LoginVSI: The importance of setting the correct logon interval

When you run LoginVSI load tests you want to make sure that the host has 30 seconds between each user logging on, to give it enough time to process the user logon and to not let user logons skew host resources and your VSImax results.

User logons are resource intensive so when trying to generate a VSImax score it is important to ensure that user logons do not negatively influence the test. VSImax scores are calculated by creating a baseline using the first 15 logons. If the baseline is artificially high because too many logons were being processed then your VSimax score will be artificially low.

Additionally if you have auto-logoff enabled it is important to leave it around the 600 seconds mark.

Test 1 – 30 second interval:

Shown below is a 150 user test using two launchers. Each launcher is configured to launch 75 users every 60 seconds, ensuring the host only processes a user logon every 30 seconds. CPU and memory shows a uniform progression in resource usage as users are logged in over 75 minutes. This is what you want to see to ensure you generate an accurate VSImax figure.

LoginVSI 30 second interval

Host CPU and Memory – 30 second interval

Test 2 – 15 second interval:

Here is the same test 150 user test, using two launchers, but each launcher is launching 75 users every 30 seconds, so the host is processing a logon every 15 seconds. CPU and memory climb rapidly as all users are logged in over 37.5 minutes. In the same time as it takes to logon all users from the test above, the test has already finished and users are already logging off under the auto log off timeout.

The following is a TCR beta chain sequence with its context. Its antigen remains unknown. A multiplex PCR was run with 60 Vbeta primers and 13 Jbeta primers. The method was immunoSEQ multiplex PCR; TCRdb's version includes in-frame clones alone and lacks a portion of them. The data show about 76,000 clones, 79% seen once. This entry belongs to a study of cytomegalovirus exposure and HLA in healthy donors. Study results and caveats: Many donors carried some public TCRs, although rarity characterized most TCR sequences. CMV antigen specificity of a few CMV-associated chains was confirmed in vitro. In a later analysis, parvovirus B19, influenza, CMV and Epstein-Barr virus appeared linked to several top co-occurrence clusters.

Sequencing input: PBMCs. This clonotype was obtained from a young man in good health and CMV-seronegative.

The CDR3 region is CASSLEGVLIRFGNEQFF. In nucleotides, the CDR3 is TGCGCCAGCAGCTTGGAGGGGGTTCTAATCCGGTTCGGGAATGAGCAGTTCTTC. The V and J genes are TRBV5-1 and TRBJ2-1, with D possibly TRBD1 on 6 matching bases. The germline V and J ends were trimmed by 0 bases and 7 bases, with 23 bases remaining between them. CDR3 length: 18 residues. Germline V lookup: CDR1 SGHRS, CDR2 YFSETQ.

15 second interval Host CPU and Memory

Host CPU and Memory – 15 second interval

How to calculate the required session interval?

When using parallel launchers, use the built in Session Calculator link in the Interval Settings section on the Test Configuration page.

Test 1 – 30 second interval:

The difference in timeframe is shown below. Test 1 used 4500 seconds and Test 2 used 2250 seconds.

Session Calculator - 15 second interval

Session Calculator – 30 second interval

Test 2 – 15 second interval:

Session Calculator - 15 second interval

Session Calculator – 15 second interval

Impact on VSImax:

And finally the difference in VSImax score. First Test 1 with a VSImax of 105:

VSImax - 30 second interval

VSImax – 30 second interval

Second Test 2, with a VSImax of 89:

150 users - 15 second interval

VSImax – 15 second interval


The golden rule is to ensure that ‘Each physical host has to handle one session each’ every 30 seconds. Sure it will take a lot longer when running large tests but it will help to keep your results accurate and consistent.

Citrix XenApp: Is it worth upgrading to B200 M3 to improve user density?

We are currently running Cisco UCS B200 M2 blades in our current XenApp cluster. Now that the M2s are end of life and we are beginning to procure newer Cisco UCS B200 M3’s, I am starting to wonder what the benefits would be of moving our XenApp cluster to the newer Intel E5-2600 processor family. I would expect a decent increase as the M3 adds 8 logical CPU so it can support x2 additional 4vCPU XenApp VMs per blade (Citrix recommendation is to use 4vCPU VMs and align no of vCPU to logical CPU)…. so I’m hoping to increase user density by 30 users per host.

But how to know for sure? Well all things being equal, i.e. same storage, same XenApp environment, same PVS image, same network, we have Intel Xeon X5680 vs Xeon E5-2680, 12 vs 16 pCPU, 24 vs 32 logical CPUs and 39.888 GHz vs 43.184 GHz but it’s difficult to quantify the increase in user density without running live users on the blade or using software than can calculate the additional no of users that can be accommodated without compromising the user experience.